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Spatial aspects of climate change and effects on aquaculture in Bangladesh

Citation
Handisyde N, Salam MA & Ross L (2010) Spatial aspects of climate change and effects on aquaculture in Bangladesh. In: 29th Asian Conference on Remote Sensing 2008, ACRS 2008 Proceedings, Volume 2. 29th Asian Conference on Remote Sensing 2008 (ACRS 2008), Colombo, Sri Lanka, 10.11.2008-14.11.2008. Red Hook, NY: Curran Associates, pp. 848-854. http://www.proceedings.com/06602.html

Abstract
Bangladesh is the developing world's most densely populated country, with areas of considerable poverty and common malnutrition. Fish consumption as a proportion of total animal protein is extremely high making fish a vital food source. Aquaculture not only provides important protein but is also an important source of income.. These factors, in association with a range of geographic and climatic features, make Bangladesh one of the world's most vulnerable countries in terms of climate change and sea level rise impacts. Aquaculture production in Bangladesh continues to expand rapidly both terms of overall production quantities, and contribution to total fisheries production. There is a general consensus that the Bangladeshi aquaculture industry, and those that depend on it, face a wide range of climate change related threats including; inland flooding, storm surge flooding, salination of ground water, drought and extremes of temperature. The relative success of aquaculture at a given location in relation to changing climate is influenced by a wide range of geographic, environmental and socioeconomic variables. Combining these factors in a spatial modelling framework can highlight areas where aquaculture may either be at risk or potentially successful under future conditions and will provide a highly useful decision support tool for guiding future development. This paper outlines work currently underway that focuses upon spatial analysis of three key areas; inland flooding, drought impacts, coastal flooding and impacts of storm surges. GCM data is used to predict changes in rainfall over drainage basins that discharge through Bangladesh. The use of vegetation indices to highlight climate impacts are considered. Soil data and water balance models of both are used to estimate limits to pond culture and how these may affect production at various times of year. Coastal flooding requires a detailed DEM. All the above can be considered along with a range of indicators of aquaculture suitability e.g. soil, land cover, infrastructure, inputs, water sources, seed sources, expertise etc.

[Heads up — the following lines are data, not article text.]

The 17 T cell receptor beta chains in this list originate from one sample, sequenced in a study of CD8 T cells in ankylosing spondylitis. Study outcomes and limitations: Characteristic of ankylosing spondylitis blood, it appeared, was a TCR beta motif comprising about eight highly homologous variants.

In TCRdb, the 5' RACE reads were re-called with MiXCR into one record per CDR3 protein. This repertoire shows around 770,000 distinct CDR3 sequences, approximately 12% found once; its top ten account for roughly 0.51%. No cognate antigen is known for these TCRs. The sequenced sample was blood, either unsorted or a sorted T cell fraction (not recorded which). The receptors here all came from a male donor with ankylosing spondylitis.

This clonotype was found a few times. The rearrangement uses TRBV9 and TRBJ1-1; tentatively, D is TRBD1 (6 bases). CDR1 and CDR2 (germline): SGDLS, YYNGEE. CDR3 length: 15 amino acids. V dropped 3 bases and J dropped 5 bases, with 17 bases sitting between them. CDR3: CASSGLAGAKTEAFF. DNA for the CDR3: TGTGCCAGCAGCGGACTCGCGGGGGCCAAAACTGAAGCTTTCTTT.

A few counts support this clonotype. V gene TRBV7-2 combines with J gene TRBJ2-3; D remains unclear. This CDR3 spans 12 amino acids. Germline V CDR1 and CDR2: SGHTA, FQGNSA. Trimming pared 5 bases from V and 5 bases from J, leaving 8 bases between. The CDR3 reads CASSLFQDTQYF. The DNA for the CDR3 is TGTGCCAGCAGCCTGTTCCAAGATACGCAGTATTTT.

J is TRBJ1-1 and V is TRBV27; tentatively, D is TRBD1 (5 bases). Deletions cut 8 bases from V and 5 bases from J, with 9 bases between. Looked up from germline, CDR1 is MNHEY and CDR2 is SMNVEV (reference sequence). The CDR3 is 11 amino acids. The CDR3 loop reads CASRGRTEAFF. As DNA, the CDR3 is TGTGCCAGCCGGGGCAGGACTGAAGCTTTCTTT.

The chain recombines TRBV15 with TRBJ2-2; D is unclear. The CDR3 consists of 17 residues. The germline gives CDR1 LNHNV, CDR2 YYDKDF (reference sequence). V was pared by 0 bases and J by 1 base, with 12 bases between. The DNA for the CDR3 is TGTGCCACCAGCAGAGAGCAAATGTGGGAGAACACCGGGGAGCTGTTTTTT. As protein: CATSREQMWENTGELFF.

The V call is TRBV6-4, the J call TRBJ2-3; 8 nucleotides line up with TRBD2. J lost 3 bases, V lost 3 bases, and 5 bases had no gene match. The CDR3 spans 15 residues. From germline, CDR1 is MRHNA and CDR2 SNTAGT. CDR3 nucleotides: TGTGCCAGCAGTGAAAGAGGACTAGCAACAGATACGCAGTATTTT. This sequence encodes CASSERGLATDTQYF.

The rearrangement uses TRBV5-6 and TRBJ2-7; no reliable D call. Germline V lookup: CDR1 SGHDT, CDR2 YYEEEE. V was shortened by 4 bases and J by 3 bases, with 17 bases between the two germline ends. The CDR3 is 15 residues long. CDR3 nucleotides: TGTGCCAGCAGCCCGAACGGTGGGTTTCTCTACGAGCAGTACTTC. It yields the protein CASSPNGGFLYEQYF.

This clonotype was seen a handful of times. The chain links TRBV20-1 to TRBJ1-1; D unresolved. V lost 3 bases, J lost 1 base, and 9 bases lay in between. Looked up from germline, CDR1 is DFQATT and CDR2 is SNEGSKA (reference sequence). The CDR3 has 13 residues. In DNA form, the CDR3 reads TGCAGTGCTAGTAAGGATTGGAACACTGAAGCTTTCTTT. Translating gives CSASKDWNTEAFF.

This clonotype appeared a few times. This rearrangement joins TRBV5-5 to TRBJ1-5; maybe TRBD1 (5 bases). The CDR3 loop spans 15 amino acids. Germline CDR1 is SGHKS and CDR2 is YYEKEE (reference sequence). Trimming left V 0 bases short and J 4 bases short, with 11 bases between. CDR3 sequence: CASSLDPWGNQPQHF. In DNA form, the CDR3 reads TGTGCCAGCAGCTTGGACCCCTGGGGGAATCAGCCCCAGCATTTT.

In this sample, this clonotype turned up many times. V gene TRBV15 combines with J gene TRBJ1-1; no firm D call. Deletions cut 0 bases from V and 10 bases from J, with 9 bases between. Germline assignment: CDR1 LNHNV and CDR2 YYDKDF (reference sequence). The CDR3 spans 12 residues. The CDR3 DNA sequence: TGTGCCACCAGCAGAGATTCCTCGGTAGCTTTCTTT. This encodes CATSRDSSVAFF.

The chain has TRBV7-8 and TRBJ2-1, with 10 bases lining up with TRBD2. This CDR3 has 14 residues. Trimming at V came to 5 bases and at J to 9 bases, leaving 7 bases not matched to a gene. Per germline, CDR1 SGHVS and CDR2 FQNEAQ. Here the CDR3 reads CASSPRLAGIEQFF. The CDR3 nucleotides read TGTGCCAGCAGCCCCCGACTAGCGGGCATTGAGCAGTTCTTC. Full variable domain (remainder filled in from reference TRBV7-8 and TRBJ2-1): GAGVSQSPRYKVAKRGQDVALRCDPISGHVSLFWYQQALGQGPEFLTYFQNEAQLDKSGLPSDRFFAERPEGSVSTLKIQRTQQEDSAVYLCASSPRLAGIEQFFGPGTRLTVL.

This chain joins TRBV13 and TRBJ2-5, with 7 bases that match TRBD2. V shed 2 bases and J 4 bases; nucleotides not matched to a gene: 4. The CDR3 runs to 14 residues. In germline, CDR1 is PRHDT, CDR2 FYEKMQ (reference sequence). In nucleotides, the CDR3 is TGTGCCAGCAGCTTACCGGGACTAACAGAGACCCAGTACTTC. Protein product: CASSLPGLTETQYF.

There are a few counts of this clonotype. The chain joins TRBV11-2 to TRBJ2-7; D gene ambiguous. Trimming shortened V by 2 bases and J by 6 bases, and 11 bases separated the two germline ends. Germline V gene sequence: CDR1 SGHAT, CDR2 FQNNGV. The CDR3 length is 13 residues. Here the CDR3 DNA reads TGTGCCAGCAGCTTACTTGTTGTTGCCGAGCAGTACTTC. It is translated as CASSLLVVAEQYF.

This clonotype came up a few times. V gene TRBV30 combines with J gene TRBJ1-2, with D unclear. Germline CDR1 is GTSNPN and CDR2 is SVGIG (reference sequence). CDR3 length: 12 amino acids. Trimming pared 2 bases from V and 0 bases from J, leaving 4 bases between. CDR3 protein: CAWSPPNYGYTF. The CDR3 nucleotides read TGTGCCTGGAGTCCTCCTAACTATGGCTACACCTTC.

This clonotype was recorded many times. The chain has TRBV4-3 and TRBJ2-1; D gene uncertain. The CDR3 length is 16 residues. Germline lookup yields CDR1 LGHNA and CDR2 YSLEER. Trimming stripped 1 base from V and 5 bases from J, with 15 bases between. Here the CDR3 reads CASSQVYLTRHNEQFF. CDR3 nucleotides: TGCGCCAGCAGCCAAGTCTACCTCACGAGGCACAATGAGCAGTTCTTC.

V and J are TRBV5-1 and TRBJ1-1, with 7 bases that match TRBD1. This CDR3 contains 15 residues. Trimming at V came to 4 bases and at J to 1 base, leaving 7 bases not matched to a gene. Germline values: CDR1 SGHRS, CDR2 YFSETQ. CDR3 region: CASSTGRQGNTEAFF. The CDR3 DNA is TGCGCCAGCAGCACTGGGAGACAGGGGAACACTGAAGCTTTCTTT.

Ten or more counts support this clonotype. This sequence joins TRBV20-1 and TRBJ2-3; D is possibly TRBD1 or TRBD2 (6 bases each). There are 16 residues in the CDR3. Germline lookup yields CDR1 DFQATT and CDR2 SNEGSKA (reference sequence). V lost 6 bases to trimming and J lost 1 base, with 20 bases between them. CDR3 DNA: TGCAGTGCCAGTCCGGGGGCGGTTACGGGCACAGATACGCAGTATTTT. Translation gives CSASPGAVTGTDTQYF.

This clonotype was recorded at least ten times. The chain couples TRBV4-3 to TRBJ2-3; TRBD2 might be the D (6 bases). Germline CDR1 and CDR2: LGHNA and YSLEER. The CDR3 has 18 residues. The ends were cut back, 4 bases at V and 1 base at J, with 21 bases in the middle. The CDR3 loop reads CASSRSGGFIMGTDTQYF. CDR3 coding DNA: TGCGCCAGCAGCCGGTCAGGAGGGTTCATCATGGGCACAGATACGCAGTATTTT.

StatusPublished
Author(s)Handisyde, Neil; Salam, M Abdus; Ross, Lindsay
Publication date31/03/2010
Publication date online30/11/2008
PublisherCurran Associates
Publisher URLhttp://www.proceedings.com/06602.html
Place of publicationRed Hook, NY
ISBN9781615676156
Conference29th Asian Conference on Remote Sensing 2008 (ACRS 2008)
Conference locationColombo, Sri Lanka
Dates
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